6:24 pm Martin Bastuba

Is “March Madness” The Best Time to Get a Vasectomy?

Is “March Madness” The Best Time to Get a Vasectomy?

March Madness 2017 kicks off this week on the 14th, which means that our newsfeeds will soon be filled with articles linking the NCAA college basketball tournament to an uptick in vasectomies across the country. Is there any validity to this connection, and if so, why?

Is March Madness the most popular time for a vasectomy?

Many vasectomy surgeons, Dr. Bastuba of the San Diego Vasectomy Center included, have identified certain points throughout the year in which vasectomy requests increase substantially. There’s definitely a correlation between March Madness and vasectomy procedures, and for a surprising reason: men choose to take advantage of the short time period required for vasectomy recovery to relax and enjoy the basketball tournament when they’d otherwise be working or fulfilling other responsibilities.

How to recover from a vasectomy

Following the post-vasectomy recovery guidelines is very simple but very important. Men are advised to refrain from returning to work for two to three days (depending on how they feel), refrain from heavy physical activity for several days and to abstain from sex for about 3-4 weeks. Generally, most patients only report mild discomfort during the hours and days after their vasectomy. Over-the-counter pain medication, coupled with an ice pack on the testicles, relieves soreness. In fact, many vasectomy patients have noted that their vasectomy caused less discomfort than getting a tattoo!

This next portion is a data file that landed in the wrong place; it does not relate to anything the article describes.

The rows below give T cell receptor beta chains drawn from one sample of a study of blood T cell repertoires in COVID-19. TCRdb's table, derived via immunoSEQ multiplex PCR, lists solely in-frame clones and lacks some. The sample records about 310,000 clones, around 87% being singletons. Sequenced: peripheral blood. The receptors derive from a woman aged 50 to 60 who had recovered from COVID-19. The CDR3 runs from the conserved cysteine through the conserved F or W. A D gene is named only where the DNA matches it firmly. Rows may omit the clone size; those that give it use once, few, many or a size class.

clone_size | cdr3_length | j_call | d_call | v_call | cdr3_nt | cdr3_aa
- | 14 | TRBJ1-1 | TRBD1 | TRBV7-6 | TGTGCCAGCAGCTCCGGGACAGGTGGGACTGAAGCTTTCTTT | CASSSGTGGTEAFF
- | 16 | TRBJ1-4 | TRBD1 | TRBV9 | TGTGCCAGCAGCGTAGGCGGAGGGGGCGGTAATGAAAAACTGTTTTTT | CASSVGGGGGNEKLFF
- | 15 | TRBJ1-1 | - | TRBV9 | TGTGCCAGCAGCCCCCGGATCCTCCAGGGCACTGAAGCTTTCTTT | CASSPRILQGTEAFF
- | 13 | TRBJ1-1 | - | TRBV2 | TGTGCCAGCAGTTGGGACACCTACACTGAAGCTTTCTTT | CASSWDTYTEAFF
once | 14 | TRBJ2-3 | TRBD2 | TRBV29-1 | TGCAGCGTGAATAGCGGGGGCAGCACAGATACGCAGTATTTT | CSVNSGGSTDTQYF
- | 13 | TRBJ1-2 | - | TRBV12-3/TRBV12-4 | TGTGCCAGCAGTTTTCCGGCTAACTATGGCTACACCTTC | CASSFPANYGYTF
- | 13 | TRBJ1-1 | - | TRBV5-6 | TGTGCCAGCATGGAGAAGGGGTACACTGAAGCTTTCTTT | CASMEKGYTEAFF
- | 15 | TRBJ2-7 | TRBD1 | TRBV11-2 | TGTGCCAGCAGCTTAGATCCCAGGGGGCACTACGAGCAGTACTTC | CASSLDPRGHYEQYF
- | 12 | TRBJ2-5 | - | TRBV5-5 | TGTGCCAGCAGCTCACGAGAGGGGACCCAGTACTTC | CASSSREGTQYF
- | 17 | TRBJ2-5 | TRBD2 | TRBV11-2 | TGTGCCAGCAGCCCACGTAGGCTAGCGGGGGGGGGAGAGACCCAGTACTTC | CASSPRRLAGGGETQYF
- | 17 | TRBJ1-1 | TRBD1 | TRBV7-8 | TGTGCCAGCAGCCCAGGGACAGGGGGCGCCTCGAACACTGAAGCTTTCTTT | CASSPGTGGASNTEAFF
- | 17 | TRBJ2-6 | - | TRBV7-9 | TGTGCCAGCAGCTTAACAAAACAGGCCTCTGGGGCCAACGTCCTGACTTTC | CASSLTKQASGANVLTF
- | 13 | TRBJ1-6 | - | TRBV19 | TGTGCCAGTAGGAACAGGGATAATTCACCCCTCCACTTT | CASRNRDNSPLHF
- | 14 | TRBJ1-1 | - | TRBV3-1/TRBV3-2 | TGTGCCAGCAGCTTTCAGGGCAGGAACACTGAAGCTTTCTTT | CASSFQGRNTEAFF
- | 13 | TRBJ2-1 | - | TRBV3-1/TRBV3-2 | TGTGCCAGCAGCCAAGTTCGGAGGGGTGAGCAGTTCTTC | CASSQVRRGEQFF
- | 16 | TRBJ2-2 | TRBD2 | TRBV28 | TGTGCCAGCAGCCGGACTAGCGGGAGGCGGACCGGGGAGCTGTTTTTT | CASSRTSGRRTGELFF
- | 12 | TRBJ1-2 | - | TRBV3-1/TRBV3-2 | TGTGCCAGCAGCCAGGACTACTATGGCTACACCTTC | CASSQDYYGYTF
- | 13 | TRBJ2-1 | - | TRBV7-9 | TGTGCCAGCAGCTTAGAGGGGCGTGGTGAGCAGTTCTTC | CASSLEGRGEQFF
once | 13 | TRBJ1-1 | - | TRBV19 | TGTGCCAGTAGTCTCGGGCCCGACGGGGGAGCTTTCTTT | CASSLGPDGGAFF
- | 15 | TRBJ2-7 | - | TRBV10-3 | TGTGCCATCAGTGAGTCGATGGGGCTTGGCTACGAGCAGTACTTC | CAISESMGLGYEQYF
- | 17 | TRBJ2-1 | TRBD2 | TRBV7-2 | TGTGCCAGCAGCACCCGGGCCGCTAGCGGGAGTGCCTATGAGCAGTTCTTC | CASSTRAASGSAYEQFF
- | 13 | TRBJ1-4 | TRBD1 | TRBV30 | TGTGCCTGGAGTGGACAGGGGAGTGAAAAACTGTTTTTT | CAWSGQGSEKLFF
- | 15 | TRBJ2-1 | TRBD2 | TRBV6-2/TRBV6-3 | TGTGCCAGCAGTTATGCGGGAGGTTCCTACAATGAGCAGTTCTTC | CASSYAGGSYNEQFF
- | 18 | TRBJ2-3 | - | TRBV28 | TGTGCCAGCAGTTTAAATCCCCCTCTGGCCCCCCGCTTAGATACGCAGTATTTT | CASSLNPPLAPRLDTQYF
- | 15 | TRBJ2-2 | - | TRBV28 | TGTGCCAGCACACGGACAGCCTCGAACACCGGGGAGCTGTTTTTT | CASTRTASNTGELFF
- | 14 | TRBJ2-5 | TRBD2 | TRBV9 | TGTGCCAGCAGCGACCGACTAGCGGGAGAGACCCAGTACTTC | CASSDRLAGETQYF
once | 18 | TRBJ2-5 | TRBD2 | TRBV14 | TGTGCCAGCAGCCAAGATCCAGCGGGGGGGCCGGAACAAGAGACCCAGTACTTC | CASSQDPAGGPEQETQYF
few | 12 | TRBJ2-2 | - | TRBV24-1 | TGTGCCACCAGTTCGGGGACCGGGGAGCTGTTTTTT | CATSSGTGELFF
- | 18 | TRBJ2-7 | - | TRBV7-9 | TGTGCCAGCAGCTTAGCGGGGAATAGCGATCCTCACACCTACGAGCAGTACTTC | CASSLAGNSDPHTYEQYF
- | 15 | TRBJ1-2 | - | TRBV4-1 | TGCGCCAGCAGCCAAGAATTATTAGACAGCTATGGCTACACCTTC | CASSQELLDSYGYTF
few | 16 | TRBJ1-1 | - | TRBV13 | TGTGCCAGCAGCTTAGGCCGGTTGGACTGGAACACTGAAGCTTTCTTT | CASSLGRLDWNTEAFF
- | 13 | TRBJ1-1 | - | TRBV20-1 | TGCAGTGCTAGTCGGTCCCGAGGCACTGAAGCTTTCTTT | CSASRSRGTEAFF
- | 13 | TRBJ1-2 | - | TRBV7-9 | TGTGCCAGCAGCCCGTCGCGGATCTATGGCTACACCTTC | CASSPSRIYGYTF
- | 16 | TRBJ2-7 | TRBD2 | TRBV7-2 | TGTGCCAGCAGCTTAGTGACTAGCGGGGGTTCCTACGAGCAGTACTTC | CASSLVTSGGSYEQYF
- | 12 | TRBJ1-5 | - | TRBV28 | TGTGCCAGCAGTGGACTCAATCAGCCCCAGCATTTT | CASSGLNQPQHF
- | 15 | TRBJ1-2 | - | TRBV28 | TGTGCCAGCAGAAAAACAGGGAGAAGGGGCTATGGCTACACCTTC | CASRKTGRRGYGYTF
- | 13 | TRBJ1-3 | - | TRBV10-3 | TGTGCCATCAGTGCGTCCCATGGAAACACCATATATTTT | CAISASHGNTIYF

The summer and winter holiday seasons are also popular times of the year to get a vasectomy. A vasectomy can kick off or wrap up a summer vacation since recovery is only needed for a short time, or the procedure can be squeezed in during a winter break or while using vacation days that would be lost otherwise.

Quick vasectomy facts

  • A vasectomy is 99% effective and typically less invasive and costly, especially when compared to other forms of permanent contraception.
  • A vasectomy will not prevent STD transmission. You will still need to use a condom to prevent STDs.
  • A vasectomy will not instantly prevent pregnancy. Patients will need to use contraception until their semen is free of sperm, which is tested post-procedure by your vasectomy surgeon.
  • You will not notice a change in your ejaculation post-procedure. The volume, color and texture of fluid should remain as it was prior to your vasectomy.

Request an appointment with experienced vasectomy surgeon Dr. Martin Bastuba.